“The forgeries I committed were coerced, and were Ema not in danger, I would have never committed them.”
“If your sister were to be used to force you to forge evidence again, would you?”
Lana didn’t answer.
“Ms. Skye, answer the question,” Dzhugashvili said.
“I don’t know,” Lana replied.
“And that is why we cannot let you prosecute here,” Payne said.
“What’s so funny, Mr. Edgeworth?” Grossberg asked.
“The argument that since Ms. Skye might act selfishly, she cannot prosecute,” Miles answered.
“Well, that is a rather—”
“Mr. Grossberg,” Miles interrupted. “The argument is severely flawed. Plenty of people are allowed to stand in court despite selfish desires. In fact, one such person recently did just that. If you’re going to use selfishness as an excuse to keep Ms. Skye from prosecuting, then it appears a fair number of you will need to be disbarred.”
“Excuse me? Mr. Edgeworth, I won’t have you slandering us.”
“It’s no slander. After all, Mr. Grossberg, I believe you are one such person who acted selfishly. Do you recall what I speak of?”
“My boy, I did nothing ille—”
“Stop right there. This argument is not about legality, but selfishness. You sold sensitive information for a large sum of money. I think few here would not call that selfish. In fact, that particular leak was illegal.”
Lana cleared her throat. “Indeed,” she said, “my time serving Gant has shown me that the legal world is not an altruistic one. At least half of you have acted selfishly at one point or another.”
“Nonsense!” Payne barked, striking the table with his left hand.
“Coldkiller X,” Lana said.
Payne winced. “I-I retract my previous statement.”
“How many of you can safely say that you have never once in your legal careers acted selfishly?” Lana continued.
There was no response.
Still nothing. Even Dzhugashvili was silent. Lana smiled.
“It looks like that argument has fallen short. What other reasons might there be for not allowing me to prosecute?”
“You broke the law,” Grossberg said.
“So did you,” Lana replied before Miles could speak, “yet you still have your badge.”
Grossberg didn’t reply, but it was clear that Lana’s statement had hit a nerve.
“The law is still the law,” Dzhugashvili said after a moment. “You are right in saying that there are lawyers who have broken the law. They will be dealt with as is necessary. The fact remains that you broke the law, though, and thus, you cannot be allowed to prosecute here.”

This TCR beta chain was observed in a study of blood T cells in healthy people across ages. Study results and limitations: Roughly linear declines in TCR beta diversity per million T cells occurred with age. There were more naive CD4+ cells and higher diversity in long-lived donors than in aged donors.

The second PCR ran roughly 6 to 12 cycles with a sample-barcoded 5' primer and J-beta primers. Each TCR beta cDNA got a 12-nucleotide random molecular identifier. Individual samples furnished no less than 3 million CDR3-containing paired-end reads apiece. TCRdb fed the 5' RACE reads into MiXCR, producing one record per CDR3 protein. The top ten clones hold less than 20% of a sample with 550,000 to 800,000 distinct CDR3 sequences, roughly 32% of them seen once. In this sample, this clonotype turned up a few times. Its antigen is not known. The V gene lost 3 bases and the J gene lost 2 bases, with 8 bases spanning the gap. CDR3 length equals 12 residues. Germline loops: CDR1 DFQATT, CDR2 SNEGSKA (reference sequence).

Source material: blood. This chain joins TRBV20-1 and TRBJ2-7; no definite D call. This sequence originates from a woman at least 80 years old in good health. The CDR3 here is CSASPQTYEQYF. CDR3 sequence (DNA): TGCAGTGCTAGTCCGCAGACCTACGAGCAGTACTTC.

“I disagree,” Miles responded.
“Yes, Ms. Skye forged evidence. However, responsibility for the evidence used in court does not fall on the Chief Prosecutor. Rather, it falls on the prosecutor in charge of the case. As Ms. Skye has not directly prosecuted any cases here, she cannot be kept from prosecuting on the grounds that you outlined. However, if you intend to call for the disbarment of all lawyers who have presented forged evidence, knowingly or unknowingly, then the Prosecutor’s Office will be a rather lonely place before long.”
Dzhugashvili was silent for a moment, apparently thinking.Let me guess: “You’re only saying that because you love her.”
“Mr. Edgeworth, I think it’s rather clear that your reason for saying that is that you love Ms. Skye.”
“The law is the law,” Miles replied, smiling. “My reason for bringing it up does not change the fact that it will need to be enforced if your demands are to be met.”
“Surely you realize that you will be among the disbarred.”
“Of course I realize it. After all, I’m the first person who used Gant’s handiwork.”
No one seemed willing to speak.
“So,” Miles continued, “is there anything more that needs to be debated? Indeed, Mr. Dzhugashvili raises a valid point. However, this panel would not be voting on the matter were the law all that carried weight in this hearing.”